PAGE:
During the almost 2 week trial special prosecutor Jon Munier wanted to make one thing very clear.
Chad Holley's race was irrelevant.
"The victim of the burglary is black some of these officers are black excuse me what's race got to do with it?" Munier said. "Race doesn't have a damn thing to do with it."
The jury that acquitted former cop Andrew Blomberg was all white.
Munier calls Drew Ryser's the Noah's Ark jury.
"Because we had a male and a female hispanic, a male and female black and a male and female white that's basically Noah's Ark," said Munier.
While the jury saw the video we all saw, Holley rolling off the hood of the patrol car and cops running towards him, the jury also saw a video never before made public.
"Everybody seemed to concentrate on the color video because it was the most sensational," Munier said. ""The black and white video is kind of like the reality video."
The police defense has been Holley was resisting arrest.
"Resisting arrest, like how Ghandi? I mean excuse me he's laying flat on the ground with his hands, whatever," Munier said. "The only thing he's resisting is maybe getting kicked in the genitalia."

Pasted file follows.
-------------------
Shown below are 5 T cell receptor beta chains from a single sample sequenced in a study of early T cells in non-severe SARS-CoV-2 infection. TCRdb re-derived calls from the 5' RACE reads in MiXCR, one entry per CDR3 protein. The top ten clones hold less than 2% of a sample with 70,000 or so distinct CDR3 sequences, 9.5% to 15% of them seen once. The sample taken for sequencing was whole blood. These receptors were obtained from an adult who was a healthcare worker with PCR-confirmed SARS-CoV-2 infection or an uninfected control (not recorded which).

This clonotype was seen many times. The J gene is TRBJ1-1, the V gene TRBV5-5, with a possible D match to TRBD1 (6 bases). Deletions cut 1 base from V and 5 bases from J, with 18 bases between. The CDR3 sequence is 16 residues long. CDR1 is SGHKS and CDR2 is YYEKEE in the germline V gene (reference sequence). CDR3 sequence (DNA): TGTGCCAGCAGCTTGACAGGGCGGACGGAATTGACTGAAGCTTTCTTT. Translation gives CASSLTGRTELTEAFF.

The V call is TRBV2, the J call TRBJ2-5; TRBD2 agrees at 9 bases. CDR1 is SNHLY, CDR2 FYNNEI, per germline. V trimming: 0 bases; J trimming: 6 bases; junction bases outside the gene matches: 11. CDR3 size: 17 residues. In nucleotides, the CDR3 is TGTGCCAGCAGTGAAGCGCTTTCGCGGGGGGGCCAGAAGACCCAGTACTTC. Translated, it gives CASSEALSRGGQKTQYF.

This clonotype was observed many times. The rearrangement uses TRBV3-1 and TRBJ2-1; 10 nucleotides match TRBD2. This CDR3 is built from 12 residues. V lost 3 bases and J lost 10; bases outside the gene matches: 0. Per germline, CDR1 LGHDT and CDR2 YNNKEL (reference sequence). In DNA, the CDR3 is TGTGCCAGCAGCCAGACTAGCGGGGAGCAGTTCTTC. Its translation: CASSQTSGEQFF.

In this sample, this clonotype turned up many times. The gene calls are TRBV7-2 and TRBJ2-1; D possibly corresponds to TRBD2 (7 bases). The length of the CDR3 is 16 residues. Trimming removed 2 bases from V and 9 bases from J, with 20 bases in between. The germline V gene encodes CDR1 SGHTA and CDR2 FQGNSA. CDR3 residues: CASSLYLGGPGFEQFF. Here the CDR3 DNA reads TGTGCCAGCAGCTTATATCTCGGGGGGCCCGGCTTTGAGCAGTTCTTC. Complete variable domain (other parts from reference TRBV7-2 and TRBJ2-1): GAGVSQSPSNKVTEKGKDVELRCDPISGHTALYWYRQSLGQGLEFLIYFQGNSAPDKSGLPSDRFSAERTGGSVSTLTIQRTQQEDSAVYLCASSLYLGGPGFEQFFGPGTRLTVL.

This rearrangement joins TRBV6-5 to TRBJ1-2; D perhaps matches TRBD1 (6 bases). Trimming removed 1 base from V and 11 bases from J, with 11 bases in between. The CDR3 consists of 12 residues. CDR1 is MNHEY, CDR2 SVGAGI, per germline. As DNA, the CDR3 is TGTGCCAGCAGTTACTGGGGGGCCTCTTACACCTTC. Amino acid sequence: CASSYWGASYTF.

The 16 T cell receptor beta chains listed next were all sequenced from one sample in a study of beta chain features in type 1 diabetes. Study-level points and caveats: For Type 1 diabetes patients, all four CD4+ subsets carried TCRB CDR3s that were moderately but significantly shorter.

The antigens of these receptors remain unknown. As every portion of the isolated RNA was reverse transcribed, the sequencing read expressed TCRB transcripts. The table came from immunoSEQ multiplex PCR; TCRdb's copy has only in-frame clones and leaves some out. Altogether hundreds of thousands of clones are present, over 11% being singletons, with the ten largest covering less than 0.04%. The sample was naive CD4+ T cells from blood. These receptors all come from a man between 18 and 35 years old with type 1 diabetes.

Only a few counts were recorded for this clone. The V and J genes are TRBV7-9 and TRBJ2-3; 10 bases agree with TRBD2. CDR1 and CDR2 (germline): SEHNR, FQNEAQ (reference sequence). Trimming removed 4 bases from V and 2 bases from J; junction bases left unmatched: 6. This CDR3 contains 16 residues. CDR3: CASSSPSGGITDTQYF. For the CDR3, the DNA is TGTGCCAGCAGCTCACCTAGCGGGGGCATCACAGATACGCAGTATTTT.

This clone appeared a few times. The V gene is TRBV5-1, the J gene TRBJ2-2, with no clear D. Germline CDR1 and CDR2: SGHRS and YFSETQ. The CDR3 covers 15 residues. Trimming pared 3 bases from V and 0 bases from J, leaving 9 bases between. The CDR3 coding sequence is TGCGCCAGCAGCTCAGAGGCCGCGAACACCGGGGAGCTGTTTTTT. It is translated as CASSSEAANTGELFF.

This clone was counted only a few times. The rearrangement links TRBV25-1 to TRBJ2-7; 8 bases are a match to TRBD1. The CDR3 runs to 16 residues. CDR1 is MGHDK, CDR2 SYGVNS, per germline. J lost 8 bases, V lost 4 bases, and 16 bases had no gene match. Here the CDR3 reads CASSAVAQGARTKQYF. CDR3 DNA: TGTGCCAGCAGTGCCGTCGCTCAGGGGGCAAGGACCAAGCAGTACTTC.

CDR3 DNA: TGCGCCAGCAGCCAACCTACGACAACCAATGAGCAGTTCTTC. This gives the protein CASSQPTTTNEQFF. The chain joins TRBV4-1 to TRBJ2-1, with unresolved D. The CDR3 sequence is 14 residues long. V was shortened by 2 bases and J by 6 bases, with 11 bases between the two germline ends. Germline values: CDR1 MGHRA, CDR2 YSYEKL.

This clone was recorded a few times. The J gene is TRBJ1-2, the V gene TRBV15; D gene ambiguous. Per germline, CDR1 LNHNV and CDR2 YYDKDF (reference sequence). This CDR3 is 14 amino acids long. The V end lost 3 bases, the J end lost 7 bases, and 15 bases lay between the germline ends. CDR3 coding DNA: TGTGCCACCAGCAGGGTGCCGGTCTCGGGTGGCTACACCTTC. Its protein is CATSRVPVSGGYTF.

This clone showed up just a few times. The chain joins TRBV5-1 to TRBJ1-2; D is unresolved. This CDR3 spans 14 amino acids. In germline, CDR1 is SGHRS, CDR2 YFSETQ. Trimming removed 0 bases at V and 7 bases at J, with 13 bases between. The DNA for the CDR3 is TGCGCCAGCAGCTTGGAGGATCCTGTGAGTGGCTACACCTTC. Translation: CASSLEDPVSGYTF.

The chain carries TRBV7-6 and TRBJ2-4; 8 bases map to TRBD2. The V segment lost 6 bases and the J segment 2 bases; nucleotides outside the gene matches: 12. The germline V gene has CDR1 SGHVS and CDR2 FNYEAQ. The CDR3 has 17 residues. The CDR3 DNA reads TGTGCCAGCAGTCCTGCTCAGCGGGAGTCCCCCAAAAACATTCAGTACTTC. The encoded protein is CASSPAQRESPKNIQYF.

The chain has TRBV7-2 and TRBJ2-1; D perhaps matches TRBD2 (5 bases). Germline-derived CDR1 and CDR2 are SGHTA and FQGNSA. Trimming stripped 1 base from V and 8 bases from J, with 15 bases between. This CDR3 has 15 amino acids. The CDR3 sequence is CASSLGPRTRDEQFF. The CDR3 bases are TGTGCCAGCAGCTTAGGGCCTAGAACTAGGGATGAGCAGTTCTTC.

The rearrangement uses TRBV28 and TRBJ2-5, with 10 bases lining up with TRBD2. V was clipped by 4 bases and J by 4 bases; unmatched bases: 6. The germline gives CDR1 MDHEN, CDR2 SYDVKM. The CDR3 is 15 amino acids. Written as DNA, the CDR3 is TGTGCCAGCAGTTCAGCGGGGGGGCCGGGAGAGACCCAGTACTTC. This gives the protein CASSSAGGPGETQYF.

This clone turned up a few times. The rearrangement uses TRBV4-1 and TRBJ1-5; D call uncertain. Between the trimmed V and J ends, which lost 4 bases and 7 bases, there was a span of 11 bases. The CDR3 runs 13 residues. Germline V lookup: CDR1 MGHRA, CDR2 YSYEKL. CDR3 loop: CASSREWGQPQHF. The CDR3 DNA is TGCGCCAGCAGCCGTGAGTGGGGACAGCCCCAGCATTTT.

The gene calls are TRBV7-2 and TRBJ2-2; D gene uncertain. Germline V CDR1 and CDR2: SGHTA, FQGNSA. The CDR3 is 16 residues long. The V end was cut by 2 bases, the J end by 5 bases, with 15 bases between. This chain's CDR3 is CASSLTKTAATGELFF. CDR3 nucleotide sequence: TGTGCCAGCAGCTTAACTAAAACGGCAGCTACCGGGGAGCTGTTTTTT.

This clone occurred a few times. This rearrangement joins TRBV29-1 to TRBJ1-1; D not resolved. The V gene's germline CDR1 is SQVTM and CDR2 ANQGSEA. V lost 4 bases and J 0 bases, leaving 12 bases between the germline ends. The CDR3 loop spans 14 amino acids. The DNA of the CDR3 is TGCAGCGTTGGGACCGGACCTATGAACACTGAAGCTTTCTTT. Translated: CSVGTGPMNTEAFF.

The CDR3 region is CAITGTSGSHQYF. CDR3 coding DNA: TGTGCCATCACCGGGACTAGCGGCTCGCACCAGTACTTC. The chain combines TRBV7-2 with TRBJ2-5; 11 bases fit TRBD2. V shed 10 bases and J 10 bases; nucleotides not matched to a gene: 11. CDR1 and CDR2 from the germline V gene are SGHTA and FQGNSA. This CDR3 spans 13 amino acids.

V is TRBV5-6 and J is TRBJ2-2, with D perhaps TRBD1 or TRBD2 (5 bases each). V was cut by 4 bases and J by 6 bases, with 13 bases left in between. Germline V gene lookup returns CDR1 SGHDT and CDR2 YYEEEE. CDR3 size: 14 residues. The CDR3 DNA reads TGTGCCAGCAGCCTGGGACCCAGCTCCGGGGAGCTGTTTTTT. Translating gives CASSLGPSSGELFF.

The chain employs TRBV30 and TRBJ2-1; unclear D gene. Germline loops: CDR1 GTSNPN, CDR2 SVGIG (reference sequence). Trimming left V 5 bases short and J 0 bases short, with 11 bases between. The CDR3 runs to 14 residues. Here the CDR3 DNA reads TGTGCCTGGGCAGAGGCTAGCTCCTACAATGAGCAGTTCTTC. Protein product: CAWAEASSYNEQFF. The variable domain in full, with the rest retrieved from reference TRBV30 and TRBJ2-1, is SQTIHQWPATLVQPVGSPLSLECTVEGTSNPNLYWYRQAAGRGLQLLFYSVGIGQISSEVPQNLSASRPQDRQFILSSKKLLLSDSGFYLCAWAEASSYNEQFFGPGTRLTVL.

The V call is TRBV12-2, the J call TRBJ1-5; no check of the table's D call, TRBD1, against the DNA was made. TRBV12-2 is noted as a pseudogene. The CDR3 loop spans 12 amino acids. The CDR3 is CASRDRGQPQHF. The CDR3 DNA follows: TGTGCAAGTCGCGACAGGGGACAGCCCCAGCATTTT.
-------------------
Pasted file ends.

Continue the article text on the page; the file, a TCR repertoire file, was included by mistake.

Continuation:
This camera angle shows how former cop Andrew Blomberg, who was acquitted last year is the first one to reach Holley and kick him in the head.
"He definitely put the puck or the ball into play, let's put it that way," Munier said.
During his trial Ryser repeatedly denied kicking Holley.
"I asked him if he kicked him I just continually asked him if he kicked him, are you sure are you sure are you sure," said Munier.
In the color video it's hard to tell if Ryser kicked Holley.
That's not the case from this angle.
Even though it's black and white and grainy in this video it's clear Ryser kicked Holley in the head.
"We believe that's how the jury resolved it," said Munier.
Here's another piece of video you haven't seen before and you can draw your own conclusion.
It's video shot from the police departments' helicopter.
Once the cop operating the camera sees whats going on he doesn't zoom in to get a better view.
Instead he aims the camera away from all the action.